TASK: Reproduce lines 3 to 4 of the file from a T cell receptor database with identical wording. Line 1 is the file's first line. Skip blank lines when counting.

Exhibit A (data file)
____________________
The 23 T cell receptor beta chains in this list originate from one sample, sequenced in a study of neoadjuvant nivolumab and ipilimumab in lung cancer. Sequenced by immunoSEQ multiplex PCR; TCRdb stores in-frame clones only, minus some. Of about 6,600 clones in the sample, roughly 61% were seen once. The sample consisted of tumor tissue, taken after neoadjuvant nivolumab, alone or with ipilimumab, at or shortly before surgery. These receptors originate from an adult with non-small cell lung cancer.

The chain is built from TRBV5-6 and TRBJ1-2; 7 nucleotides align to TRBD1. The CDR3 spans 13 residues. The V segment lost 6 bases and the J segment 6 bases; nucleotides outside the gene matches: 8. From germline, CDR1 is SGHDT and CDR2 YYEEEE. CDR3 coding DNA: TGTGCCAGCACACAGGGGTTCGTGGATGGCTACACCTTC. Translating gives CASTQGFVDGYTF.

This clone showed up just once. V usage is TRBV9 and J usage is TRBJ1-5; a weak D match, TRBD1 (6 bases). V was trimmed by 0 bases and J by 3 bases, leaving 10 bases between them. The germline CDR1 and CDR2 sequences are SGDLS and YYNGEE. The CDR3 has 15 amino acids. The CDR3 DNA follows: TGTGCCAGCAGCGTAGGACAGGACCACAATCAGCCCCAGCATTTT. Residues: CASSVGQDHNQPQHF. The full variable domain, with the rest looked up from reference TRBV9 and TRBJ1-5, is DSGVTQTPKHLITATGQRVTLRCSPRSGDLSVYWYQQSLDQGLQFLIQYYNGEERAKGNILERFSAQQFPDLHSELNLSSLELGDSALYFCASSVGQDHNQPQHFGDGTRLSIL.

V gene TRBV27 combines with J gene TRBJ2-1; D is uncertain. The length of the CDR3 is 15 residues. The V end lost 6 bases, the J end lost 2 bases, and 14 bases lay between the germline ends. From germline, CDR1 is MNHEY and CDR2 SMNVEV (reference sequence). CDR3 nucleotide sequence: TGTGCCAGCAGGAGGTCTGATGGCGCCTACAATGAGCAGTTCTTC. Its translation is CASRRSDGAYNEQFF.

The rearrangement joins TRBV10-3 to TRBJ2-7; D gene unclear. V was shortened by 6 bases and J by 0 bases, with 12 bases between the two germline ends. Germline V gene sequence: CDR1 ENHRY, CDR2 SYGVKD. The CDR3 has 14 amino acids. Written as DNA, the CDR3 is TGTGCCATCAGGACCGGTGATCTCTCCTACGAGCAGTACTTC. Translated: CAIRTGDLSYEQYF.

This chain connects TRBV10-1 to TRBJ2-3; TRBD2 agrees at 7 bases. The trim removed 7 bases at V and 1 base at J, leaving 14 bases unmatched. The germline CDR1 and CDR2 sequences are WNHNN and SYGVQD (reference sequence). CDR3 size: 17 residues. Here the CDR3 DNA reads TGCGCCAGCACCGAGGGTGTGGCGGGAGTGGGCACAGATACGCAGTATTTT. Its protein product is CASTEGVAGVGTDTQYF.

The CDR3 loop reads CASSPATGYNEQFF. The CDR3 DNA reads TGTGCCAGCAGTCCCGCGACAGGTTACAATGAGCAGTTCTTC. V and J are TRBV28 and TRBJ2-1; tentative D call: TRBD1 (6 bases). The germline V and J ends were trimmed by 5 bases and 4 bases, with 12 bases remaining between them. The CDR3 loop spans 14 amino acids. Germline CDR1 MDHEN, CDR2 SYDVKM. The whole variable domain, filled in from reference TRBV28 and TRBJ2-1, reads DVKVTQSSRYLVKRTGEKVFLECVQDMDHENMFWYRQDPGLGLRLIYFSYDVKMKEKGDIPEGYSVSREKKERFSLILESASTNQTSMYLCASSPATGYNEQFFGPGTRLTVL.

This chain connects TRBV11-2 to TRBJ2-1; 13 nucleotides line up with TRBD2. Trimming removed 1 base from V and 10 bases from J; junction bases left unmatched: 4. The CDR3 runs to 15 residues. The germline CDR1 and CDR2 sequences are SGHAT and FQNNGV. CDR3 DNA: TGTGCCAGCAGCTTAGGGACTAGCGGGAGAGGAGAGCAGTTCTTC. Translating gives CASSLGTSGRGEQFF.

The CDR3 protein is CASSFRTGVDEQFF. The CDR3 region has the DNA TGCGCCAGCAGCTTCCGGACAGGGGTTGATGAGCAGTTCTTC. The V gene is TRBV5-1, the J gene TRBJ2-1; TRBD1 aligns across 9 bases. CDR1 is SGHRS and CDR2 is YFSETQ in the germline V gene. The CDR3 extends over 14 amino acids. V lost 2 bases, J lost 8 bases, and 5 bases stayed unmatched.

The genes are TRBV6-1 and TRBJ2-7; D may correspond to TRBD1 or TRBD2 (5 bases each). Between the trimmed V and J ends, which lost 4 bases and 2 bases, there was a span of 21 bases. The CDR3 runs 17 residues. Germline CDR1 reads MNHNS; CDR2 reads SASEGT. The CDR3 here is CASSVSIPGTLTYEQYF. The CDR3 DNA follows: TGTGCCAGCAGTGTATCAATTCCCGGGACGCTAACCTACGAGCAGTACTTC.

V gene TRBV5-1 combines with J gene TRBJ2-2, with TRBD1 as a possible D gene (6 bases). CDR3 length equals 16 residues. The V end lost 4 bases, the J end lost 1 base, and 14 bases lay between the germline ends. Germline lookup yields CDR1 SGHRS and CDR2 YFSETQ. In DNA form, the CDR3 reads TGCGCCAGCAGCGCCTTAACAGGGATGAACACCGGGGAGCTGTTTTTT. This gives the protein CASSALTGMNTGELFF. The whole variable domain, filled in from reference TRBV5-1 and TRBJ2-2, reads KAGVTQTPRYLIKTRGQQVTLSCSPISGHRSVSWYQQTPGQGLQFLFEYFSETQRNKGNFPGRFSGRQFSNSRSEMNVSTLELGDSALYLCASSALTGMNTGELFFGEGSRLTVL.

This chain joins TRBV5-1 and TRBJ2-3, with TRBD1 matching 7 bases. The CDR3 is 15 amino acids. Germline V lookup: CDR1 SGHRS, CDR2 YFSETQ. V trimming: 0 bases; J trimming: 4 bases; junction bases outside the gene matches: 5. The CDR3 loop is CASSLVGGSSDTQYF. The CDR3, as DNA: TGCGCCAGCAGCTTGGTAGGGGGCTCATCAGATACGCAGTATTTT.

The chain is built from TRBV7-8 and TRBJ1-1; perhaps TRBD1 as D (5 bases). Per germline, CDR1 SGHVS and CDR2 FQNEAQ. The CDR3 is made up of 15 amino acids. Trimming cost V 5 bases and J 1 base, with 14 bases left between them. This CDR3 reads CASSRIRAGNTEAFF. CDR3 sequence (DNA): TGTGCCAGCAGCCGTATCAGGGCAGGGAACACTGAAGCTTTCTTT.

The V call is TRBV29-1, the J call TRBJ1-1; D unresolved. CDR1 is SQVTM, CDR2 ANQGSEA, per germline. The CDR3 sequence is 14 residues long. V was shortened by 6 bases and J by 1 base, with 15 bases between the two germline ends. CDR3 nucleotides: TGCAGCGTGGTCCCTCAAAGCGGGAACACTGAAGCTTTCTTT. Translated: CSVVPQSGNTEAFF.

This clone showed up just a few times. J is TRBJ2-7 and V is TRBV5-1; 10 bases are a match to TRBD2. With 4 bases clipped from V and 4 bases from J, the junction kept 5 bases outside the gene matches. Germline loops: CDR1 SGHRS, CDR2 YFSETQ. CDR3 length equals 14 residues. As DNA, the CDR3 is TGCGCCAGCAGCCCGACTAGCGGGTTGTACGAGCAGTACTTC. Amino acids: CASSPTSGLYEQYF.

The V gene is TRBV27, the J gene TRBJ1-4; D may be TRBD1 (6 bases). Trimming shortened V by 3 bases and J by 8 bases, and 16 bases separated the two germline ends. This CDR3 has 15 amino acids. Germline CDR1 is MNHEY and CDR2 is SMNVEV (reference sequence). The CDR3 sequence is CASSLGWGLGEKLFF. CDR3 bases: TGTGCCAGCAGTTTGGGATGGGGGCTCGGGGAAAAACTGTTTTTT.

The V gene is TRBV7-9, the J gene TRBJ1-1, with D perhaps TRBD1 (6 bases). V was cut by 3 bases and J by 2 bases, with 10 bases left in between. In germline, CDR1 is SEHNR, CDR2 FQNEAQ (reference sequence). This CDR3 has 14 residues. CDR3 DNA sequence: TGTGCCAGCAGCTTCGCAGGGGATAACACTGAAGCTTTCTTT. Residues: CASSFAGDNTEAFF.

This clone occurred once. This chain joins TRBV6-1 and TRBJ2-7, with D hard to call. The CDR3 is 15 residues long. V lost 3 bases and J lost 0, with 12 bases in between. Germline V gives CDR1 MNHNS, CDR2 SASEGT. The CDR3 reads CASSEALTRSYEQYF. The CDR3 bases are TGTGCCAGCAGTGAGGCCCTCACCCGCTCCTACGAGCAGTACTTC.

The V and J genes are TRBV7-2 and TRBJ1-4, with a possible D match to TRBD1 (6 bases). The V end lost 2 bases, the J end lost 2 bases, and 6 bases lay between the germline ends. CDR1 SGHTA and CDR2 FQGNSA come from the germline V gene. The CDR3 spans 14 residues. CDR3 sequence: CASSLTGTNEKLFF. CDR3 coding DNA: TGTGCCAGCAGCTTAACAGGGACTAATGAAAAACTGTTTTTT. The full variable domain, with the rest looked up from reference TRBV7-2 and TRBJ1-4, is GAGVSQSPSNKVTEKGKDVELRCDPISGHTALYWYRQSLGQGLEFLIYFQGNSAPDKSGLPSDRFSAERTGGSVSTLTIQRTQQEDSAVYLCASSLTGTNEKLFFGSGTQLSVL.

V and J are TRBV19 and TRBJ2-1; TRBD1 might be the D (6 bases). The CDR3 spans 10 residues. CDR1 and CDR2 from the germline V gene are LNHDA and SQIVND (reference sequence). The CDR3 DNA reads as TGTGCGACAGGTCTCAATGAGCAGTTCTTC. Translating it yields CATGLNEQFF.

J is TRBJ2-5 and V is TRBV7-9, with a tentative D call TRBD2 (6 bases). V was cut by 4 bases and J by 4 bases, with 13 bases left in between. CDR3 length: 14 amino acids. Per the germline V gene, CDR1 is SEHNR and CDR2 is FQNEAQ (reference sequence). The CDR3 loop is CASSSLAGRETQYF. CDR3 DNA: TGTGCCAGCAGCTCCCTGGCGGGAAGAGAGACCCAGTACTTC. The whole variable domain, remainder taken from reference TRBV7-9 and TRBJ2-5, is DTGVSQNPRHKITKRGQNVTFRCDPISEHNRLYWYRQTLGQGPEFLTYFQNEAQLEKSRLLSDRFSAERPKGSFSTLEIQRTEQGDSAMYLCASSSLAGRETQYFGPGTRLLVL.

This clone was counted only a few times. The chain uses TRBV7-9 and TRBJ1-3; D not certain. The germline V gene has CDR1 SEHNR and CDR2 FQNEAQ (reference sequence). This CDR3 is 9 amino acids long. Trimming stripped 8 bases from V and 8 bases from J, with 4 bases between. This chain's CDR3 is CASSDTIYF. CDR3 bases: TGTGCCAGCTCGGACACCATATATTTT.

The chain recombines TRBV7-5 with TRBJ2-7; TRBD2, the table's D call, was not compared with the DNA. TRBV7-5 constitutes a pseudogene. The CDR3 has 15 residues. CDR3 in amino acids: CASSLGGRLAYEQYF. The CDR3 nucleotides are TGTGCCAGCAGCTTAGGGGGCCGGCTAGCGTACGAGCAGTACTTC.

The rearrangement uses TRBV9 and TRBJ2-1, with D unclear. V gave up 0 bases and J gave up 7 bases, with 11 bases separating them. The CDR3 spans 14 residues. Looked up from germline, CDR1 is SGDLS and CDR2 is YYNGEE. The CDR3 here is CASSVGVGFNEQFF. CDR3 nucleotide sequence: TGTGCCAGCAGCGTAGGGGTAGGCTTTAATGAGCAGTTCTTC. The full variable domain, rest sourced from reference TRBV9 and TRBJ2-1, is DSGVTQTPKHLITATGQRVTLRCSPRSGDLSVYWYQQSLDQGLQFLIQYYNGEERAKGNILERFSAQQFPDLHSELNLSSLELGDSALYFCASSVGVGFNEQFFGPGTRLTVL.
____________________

This clone showed up just once. V usage is TRBV9 and J usage is TRBJ1-5; a weak D match, TRBD1 (6 bases). V was trimmed by 0 bases and J by 3 bases, leaving 10 bases between them. The germline CDR1 and CDR2 sequences are SGDLS and YYNGEE. The CDR3 has 15 amino acids. The CDR3 DNA follows: TGTGCCAGCAGCGTAGGACAGGACCACAATCAGCCCCAGCATTTT. Residues: CASSVGQDHNQPQHF. The full variable domain, with the rest looked up from reference TRBV9 and TRBJ1-5, is DSGVTQTPKHLITATGQRVTLRCSPRSGDLSVYWYQQSLDQGLQFLIQYYNGEERAKGNILERFSAQQFPDLHSELNLSSLELGDSALYFCASSVGQDHNQPQHFGDGTRLSIL.

V gene TRBV27 combines with J gene TRBJ2-1; D is uncertain. The length of the CDR3 is 15 residues. The V end lost 6 bases, the J end lost 2 bases, and 14 bases lay between the germline ends. From germline, CDR1 is MNHEY and CDR2 SMNVEV (reference sequence). CDR3 nucleotide sequence: TGTGCCAGCAGGAGGTCTGATGGCGCCTACAATGAGCAGTTCTTC. Its translation is CASRRSDGAYNEQFF.